Well, we got out of the wind but the swell came around from the north overnight and it was the weirdest sensation to ride up and down but with no wind to blow us back off the mooring ball overnight. In the morning, the winds and swell were both up so to save ourselves a thorough soaking in the dinghy we moved back around to Fort Bay where we stayed for the remainder of our visit.
Rodney, our very informative taxi driver delivered us up to Windwardside, the second town on Saba on, you guessed it – the windy side. Most tourism is run out of Windwardside and the charming little village is full of little restaurants, a tourism office, a grocery store and around every corner a photogenic view. We hiked around the village, out to Booby Hill and then back to Scout's Place for lunch where we sat on the veranda overlooking the sheer drop downwards to the ocean. The food was excellent and while I am not a huge fish-lover, I would eat their battered grouper any day of the week – the best I've ever had.
Saba's two claims to fame are diving and hiking. Not being divers, we definitely were going to take advantage of trail system over the island. Ironically, many of the trails are maintained by Canadians who visit every year to help the locals groom and clean up the trails after the wet season. We picked up Maskerhorn trail which at 1800' treated us to fabulous views of Windwardside and then followed the Crispeen trail back to down The Bottom (Saba's capital town) and then on down to Mowzer at sea level in Fort Bay.
We decided to stay on
our mooring in Fort Bay on information from the dive boats that the
swell was up pretty high in Ladder Bay, but with the wind and the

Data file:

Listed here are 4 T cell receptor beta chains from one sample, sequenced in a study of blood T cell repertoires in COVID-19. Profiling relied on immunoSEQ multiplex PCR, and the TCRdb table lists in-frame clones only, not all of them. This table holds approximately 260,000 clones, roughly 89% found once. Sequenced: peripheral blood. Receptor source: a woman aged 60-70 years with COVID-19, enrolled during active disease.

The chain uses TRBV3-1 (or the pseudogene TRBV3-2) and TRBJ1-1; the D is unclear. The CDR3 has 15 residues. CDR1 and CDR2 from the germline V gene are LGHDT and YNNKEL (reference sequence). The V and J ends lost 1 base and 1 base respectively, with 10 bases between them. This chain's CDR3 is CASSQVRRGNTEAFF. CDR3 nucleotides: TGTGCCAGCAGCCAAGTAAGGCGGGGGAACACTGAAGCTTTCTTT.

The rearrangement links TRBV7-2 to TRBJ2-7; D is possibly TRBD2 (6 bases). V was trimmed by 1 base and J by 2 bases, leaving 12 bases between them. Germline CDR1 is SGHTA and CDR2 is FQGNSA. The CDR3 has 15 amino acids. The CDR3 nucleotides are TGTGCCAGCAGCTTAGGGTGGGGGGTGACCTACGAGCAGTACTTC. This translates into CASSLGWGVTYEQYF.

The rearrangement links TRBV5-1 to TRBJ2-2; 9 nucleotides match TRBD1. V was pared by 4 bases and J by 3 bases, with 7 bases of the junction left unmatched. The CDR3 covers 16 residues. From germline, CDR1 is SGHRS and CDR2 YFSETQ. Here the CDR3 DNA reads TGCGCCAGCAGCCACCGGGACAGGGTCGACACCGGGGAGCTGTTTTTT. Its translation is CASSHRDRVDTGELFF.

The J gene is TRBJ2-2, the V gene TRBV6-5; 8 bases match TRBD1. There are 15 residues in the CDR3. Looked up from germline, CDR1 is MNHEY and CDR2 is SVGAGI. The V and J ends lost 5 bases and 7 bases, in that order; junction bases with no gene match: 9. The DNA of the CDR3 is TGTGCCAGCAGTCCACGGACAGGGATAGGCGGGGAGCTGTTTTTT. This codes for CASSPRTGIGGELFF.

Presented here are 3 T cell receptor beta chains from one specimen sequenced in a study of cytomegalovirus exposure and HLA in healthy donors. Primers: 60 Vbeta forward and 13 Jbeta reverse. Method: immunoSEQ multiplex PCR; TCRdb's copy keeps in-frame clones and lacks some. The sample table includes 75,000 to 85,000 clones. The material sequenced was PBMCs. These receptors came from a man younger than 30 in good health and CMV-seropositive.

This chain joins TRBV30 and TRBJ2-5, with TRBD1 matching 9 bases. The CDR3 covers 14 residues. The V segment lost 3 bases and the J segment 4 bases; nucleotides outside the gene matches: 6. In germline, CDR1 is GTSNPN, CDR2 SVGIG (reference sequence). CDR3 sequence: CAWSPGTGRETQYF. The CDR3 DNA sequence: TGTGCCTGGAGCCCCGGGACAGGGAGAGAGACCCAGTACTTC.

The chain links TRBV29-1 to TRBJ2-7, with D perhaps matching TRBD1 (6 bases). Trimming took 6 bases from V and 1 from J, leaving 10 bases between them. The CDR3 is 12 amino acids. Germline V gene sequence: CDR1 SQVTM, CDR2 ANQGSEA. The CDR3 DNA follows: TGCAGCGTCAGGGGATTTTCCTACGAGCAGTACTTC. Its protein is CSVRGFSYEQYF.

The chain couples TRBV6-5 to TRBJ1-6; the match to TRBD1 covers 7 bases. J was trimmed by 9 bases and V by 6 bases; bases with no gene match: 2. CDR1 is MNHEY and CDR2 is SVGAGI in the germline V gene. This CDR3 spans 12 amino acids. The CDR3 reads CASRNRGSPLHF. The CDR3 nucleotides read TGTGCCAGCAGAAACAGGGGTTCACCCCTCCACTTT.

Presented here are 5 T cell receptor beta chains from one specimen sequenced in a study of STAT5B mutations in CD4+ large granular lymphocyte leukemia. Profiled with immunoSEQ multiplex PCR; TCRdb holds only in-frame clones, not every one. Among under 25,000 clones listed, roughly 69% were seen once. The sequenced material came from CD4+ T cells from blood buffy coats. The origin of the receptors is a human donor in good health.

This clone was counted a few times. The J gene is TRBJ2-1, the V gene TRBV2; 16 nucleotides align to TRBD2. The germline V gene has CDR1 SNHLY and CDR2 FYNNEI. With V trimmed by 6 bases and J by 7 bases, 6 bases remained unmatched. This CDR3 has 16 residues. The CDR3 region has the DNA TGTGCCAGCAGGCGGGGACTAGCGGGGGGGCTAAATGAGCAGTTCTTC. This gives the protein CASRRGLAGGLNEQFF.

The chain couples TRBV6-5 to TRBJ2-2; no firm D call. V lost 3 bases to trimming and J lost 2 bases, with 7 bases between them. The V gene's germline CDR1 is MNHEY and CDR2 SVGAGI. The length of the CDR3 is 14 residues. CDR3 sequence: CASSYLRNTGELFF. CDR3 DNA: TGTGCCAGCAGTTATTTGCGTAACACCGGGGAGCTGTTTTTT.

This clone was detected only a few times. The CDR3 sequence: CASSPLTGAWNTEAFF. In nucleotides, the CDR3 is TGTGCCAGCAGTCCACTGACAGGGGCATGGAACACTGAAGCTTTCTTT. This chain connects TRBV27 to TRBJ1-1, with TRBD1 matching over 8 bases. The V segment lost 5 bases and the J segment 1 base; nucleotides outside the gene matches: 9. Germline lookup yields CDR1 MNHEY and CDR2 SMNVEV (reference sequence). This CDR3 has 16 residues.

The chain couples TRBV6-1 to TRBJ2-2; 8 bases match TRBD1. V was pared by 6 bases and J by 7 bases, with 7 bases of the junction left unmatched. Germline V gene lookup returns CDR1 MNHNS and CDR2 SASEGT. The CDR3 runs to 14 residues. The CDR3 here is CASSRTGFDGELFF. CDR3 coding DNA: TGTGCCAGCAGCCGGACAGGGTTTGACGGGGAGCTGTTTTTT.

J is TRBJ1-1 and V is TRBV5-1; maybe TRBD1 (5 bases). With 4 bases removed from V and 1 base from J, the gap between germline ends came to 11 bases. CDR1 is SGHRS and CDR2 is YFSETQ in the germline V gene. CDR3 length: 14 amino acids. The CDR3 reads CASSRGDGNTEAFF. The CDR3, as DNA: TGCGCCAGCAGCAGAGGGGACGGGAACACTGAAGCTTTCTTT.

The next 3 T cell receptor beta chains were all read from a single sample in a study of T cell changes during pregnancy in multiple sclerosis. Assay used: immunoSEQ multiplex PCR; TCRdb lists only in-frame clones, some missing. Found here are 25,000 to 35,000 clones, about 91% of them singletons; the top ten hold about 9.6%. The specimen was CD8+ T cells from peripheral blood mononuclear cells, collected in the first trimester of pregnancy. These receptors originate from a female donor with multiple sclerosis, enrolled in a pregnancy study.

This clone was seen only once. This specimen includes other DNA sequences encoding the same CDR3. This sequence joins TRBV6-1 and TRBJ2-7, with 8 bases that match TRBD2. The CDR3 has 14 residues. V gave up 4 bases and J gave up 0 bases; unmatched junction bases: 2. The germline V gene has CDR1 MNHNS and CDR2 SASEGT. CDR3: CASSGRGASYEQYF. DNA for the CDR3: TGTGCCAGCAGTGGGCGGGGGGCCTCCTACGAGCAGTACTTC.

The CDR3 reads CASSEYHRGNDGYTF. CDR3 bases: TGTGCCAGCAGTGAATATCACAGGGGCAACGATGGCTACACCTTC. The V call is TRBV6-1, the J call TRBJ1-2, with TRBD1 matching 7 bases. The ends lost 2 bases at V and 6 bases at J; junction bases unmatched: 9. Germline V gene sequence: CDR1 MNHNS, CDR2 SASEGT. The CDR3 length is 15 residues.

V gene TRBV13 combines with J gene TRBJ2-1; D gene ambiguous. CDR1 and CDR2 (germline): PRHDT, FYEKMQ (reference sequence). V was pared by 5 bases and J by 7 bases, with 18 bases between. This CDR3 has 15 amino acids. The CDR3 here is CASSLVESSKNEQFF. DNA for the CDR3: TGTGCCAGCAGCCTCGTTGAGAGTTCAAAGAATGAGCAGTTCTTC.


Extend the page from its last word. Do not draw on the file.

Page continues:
wrap-around swell on the south of the island, we've had many smoother
rides underway than we had that night. By about 8:30pm we both
decided that sleeping it out would be the kindest option for our
|Hiking through a banana plantation|
Much rested on Friday we were ready to tackle another hike on Saba. Being Good Friday, pretty much everything was shut down, but we were lucky enough to grab a taxi back up to The Bottom (the concrete road up from Fort Bay is a killer with multiple hairpin turns). We headed off along the road to Wells Bay on the west coast and then steeled ourselves to tackle The Ladder.
The Ladder was the original single point of access to Saba until the 1940s when Fort Bay and a road were built. Rising on a winding concrete stairway the ascent is nearly vertical for 280 steps to the old customs house and then another 200+ steps form the 'step road' until you reach the town road. Originally, the inhabitants carried absolutely everything that came to the island and had to do this over 800 steps to reach the village at The Bottom. We felt we got off easy, carrying only a camera, our lunch and water but with every step down to the ocean, my legs were protesting about the need to come back up. The final part of the ladder is breathtaking with remarkable views along the western cliffs and down on the anchorage where we had spent the first night.
Phew – on our two visits to Saba, we have now scaled the heights of Mt. Scenery into the clouds and now completed The Ladder. I'm just glad we didn't try to do them both on this stay!
Being Good Friday, we wisely asked Customs if they could check us out on Thursday with a delayed departure which they were very kindly disposed to do. This meant that we could leave as we wished and with an overnight planned to St. Croix, we thought we would take advantage of the forecast for 15 knot winds from the east to make the 90-mile jump.